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How NATO's Article 5 could work in the case of Turkey

There are growing concerns that the fighting in Kobani could spill over the border into Turkey. If this happens, Ankara has said it could invoke a provision under which NATO allies are required to come to its aid.

The North Atlantic Treaty Organization is a military alliance that is chiefly defensive in nature. Under Article 5 of NATO's Washington Treaty, an attack on one member of the alliance is seen as an attack on all of the others as well.

"The Parties agree that an armed attack against one or more of them in Europe or North America shall be considered an attack against them all," the treaty says. Former NATO Secretary-General Anders Fogh Rasmussen put it this way: "It's all for one and one for all."

One step short of this is Article 4, which provides for consultations at the request of any of NATO's 28 member states:

"The Parties will consult together whenever, in the opinion of any of them, the territorial integrity, political independence or security of any of the Parties is threatened."

Though Article 4 has been invoked several times since NATO was formed in 1949, Article 5 has only been invoked once: by the United States on September 11, 2001.

This could change in light of the recent advance of "Islamic State" (IS) militants in Syria and Iraq, as they could pose a threat to NATO member state Turkey. IS fighters have been advancing closer and closer to Turkey's border in recent days as they seek to take the Syrian border town of Kobani. Should they succeed in taking the town, IS would control a long section of the Syrian side of the border with Turkey. Ankara has repeatedly threatened to invoke Article 5 if IS fighters attack its territory.

The Suleyman Shah dilemma

Due to its concerns about possible attack, Turkey has deployed thousands of soldiers and dozens of tanks in defensive positions along its border with Syria. Its NATO partners are also providing support through the military alliance's "Active Fence" mission. German Bundeswehr soldiers are among those manning Patriot surface-to-air missile defense systems to help secure Turkey's airspace.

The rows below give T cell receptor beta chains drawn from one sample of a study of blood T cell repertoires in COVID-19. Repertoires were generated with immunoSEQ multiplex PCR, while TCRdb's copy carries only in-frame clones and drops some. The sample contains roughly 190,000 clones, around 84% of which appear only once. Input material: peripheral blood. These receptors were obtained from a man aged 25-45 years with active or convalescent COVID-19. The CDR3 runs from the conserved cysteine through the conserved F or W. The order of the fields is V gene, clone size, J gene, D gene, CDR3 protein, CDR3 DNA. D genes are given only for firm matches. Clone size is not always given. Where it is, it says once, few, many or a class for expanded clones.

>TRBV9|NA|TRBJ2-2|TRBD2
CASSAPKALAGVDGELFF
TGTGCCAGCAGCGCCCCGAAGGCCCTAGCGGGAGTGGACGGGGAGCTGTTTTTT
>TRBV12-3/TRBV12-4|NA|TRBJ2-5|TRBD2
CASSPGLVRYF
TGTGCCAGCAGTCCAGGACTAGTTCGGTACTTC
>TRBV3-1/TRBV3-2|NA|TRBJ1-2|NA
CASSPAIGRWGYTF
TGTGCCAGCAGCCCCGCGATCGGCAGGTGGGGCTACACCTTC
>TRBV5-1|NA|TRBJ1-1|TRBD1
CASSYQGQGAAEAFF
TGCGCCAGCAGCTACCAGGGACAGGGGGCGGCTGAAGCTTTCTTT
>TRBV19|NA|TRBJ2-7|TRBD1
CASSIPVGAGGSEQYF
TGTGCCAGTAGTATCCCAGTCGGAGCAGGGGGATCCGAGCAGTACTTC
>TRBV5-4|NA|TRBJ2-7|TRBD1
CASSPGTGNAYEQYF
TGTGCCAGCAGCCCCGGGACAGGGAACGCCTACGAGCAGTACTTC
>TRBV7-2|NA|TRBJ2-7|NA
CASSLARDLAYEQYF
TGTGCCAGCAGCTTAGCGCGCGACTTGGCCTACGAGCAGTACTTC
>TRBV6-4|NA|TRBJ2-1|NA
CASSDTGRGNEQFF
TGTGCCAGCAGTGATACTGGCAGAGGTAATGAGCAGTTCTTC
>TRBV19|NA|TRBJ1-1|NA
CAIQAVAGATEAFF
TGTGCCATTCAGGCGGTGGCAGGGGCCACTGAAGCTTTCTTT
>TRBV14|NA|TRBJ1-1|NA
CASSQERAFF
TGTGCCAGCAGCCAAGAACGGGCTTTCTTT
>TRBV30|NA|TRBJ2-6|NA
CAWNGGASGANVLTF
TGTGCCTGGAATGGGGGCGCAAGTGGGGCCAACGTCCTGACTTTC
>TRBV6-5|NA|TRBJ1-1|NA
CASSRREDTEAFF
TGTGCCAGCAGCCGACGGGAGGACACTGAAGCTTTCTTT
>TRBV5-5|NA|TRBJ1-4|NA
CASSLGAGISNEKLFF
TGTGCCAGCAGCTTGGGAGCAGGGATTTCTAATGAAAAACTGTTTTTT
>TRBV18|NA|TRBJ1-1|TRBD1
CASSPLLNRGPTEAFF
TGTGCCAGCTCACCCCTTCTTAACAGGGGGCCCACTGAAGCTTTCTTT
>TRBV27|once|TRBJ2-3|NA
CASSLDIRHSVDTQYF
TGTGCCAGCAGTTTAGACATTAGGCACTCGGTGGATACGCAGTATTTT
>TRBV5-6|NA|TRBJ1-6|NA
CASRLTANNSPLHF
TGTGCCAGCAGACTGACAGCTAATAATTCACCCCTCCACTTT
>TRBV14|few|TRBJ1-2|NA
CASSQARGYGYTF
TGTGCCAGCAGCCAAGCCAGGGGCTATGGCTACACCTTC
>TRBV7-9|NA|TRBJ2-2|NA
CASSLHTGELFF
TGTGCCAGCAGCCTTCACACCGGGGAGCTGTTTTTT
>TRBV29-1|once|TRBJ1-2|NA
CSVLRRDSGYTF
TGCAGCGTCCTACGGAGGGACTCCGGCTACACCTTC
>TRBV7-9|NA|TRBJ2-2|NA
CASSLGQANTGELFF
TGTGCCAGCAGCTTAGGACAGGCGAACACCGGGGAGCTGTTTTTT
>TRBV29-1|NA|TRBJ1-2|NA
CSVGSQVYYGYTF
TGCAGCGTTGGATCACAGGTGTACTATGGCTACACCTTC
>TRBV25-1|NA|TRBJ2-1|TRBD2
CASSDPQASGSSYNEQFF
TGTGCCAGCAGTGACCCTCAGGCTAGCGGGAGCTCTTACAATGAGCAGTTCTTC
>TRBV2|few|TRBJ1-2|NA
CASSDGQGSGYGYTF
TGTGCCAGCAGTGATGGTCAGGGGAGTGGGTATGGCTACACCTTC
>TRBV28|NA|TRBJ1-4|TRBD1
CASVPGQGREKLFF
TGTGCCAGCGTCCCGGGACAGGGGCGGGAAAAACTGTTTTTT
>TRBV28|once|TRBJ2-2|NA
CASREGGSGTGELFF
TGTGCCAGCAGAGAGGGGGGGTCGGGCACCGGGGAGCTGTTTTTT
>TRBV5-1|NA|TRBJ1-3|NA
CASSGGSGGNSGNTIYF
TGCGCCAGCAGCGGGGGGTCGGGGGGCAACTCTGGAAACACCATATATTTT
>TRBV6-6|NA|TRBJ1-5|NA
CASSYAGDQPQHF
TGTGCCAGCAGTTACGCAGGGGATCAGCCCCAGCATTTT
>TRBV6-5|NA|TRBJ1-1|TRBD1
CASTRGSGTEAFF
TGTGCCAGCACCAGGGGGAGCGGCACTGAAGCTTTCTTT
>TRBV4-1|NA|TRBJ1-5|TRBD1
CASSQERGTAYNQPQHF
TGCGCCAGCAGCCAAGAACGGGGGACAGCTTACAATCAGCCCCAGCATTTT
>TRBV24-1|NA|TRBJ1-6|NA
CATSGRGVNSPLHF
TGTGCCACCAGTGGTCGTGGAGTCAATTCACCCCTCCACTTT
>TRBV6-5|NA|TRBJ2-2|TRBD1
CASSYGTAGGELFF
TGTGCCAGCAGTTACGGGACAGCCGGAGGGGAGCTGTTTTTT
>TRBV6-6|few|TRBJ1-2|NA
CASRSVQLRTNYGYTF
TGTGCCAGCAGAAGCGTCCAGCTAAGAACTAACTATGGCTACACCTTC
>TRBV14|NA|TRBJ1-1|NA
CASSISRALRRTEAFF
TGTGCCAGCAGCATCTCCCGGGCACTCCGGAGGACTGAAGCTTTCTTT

Grab von Suleiman Shah

Turkey considers the tomb of Suleyman Shah its national territory

Turkey is not only worried about its side of the border. There is also the tomb of Suleyman Shah, located on a peninsula in the Euphrates river about 30 kilometers (18.6 miles) south of Kobani. Turkey regards the enclave as its territory and it is defended by around 35 soldiers. Ankara has also threatened to invoke Article 5 if the enclave is attacked by the IS fighters who control the surrounding area.

Whether the peninsula actually qualifies as Turkish territory is a matter of dispute. The 1921 Treaty of Ankara between Turkey and France declared that the tomb remained Turkish territory despite the fact that it was located about 35 kilometers (20 miles) inside Syria. The treaty gives Turkey the right to maintain a small military presence and raise its flag in the enclave. NATO has yet to state its position on the issue. However Jens Stoltenberg, who recently took over as its secretary general, has pledged that "NATO will be there if there is any spillover, any attacks on Turkey as a consequence of the violence we see in Syria."

The buffer zone dilemma

Another possible scenario for which the legal framework is not clear is if the Turkish military were to cross the border in an effort to create a buffer zone. The parliament recently passed legislation that would allow Turkey's army to carry out operations on Iraqi and Syrian territory to do just that.

It is not clear whether Ankara could invoke Article 5 if its military were deployed on Syrian territory. The former NATO general and Bundeswehr commander Harald Kujat told the mass circulation Bild newspaper that "if Turkish troops were to conduct operations in Syria without Syria's permission and without a UN mandate and then be attacked this would never amount to a casus foederis (Article 5)."

Fighting 'IS' in the absence of Article 5

It is unclear what kind of additional military support Turkey could expect even if Article 5 were successfully invoked. Article 5 does not compel members states to take military action, instead leaving it up to each individual country to take "such action as it deems necessary."

Even in the absence of Turkey's invoking Article 5, individual NATO members are already fighting Islamic State militants, with by far its most powerful member, the United States, launching airstrikes on targets in both Iraq and Syria. Britain and Australia have joined the bombing campaign. Germany, on the other hand, is supporting the Kurdish Peshmerga forces by supplying them with weapons.

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